WVU quarterback Paul Millard looks to throw under pressure Saturday against Oklahoma.
Stephen J. Nesbitt Pittsburgh Post-Gazette
If at first you don't succeed, well, pass it again.
Five days after calling West Virginia's offensive balance "embarrassing" and committing again to the pass, coach Dana Holgorsen stayed true to his word and paid for it.
The Mountaineers (1-1, 0-1 Big 12) and junior quarterback Paul Millard threw left and threw right and came away with just one touchdown -- that on a bullish 75-yard rush up the sideline by junior running back Dreamius Smith -- en route to a 16-7 loss to No. 16 Oklahoma (2-0, 1-0) Saturday night in Norman, Oklahoma.
"[Smith] broke some tackles, made some guys miss," Holgorsen said, answering his own week-old plea for one of his tailbacks to make a big play. Smith made it in the first quarter, then got the ball just once more the rest of the game.
Millard completed 21 of 41 passes for 218 yards and turned the ball over twice on a fumble and an interception in his second career start. He still outpaced Sooners counterpart Trevor Knight, who was 10 for 20 for 119 yards and two interceptions.
Oklahoma more than made up for the passing deficit by churning out 316 rushing yards on 57 carries. The Mountaineers, in comparison, ran just 24 times for 169 yards -- running on 33.9 percent of offensive snaps, compared to 62.0 in the season opener.
"This one's going to be hard to swallow," Millard said.
The sloppy, low-scoring contest featured eight turnovers, a far cry from the barn burner a year ago when Oklahoma and West Virginia combined for 1,440 yards in the Sooners' 50-49 victory in Morgantown.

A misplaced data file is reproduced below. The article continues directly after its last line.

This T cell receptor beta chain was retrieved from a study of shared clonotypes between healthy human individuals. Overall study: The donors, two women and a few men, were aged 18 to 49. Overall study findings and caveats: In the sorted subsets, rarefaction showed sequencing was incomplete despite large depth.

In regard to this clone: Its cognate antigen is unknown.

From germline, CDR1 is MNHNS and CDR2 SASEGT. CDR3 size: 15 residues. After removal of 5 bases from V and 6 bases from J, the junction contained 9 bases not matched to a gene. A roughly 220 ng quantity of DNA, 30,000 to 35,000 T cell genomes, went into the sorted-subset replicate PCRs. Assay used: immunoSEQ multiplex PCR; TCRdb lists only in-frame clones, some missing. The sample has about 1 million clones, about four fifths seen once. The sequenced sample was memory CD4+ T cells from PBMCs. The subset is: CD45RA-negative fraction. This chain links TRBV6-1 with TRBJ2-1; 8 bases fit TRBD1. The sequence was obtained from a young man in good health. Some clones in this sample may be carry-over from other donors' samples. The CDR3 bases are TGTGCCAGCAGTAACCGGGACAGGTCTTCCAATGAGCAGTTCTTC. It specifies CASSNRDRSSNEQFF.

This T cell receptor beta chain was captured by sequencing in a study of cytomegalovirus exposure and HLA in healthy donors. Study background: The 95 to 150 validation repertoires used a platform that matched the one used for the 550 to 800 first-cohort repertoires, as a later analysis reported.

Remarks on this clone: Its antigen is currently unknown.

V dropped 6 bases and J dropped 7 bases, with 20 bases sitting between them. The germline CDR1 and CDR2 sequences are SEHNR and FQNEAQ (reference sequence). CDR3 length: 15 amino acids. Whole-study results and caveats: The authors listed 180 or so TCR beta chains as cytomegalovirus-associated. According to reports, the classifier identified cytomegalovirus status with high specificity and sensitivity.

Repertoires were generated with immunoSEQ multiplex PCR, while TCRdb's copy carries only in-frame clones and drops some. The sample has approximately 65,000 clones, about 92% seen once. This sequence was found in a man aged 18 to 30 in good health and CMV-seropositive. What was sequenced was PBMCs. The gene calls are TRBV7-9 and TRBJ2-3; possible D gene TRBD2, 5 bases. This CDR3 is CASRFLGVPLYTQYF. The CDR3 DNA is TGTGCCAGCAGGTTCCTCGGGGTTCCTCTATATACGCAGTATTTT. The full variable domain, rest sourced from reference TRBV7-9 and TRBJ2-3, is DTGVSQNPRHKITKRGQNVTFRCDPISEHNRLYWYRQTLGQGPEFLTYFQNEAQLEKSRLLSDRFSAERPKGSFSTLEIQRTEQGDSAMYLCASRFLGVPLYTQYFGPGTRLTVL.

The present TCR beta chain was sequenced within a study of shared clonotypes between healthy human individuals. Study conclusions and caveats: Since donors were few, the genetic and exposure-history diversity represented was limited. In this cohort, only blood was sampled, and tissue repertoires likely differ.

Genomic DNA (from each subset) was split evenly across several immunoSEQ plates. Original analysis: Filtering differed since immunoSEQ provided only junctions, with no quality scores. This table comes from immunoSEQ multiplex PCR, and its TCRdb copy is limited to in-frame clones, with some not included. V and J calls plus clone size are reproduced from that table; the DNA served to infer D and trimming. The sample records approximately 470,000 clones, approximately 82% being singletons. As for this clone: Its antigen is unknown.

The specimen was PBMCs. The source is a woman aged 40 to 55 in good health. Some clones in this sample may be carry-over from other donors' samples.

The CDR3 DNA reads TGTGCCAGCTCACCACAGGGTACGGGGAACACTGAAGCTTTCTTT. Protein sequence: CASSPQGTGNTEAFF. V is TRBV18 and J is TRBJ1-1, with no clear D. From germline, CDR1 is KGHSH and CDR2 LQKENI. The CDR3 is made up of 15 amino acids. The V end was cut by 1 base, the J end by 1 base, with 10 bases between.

With both offenses drowning in mistakes Saturday, there still were plenty of opportunities for West Virginia to launch a comeback.
"We had four or five opportunities with guys wide open down the field, and we didn't take advantage of them," said offensive coordinator Shannon Dawson. "Take advantage of two of them and you might win the game. One of them and you might, too."
Late in the third quarter, trailing by six points, Millard and the Mountaineers mounted their longest sustained drive of the game. But the 11-play, 71-yard drive was halted and dashed at the Oklahoma 16 when junior receiver Kevin White caught a first-down pass and fumbled the ball away.
White was one of the lone bright spots in the game. A junior-college transfer making his West Virginia debut, White led the receiving corps with seven receptions for 80 yards.
Holgorsen called the fumble "devastating."
Aside from Smith's touchdown run, White's fumble and a last-minute desperation drive against a relaxed defense, the Mountaineers didn't again come within 25 yards of the red zone.
"I know there were a lot of missed opportunities," Millard said. "We had plenty of chances to make plays through the air; we failed to make them."
Holgorsen admitted he strongly considered sending junior Clint Trickett in to replace Millard. Trickett, a transfer from Florida State, was on the field for just two drives in the season opener, despite the coaching staff saying it had been a 50/50 battle at quarterback between Trickett and Millard in training camp.
It was Millard's job to lose against Oklahoma, and he almost lost it.
"It's open competition," Holgorsen said. "It's going to remain that way."
The coaching staff stayed with Millard largely because Trickett is still new to the up-tempo West Virginia system.
"At that point [late in the game], the guy that had taken the most reps in the game was the guy we had the best opportunity with," Dawson said. "You can second-guess that. We can second-guess that. It is what it is."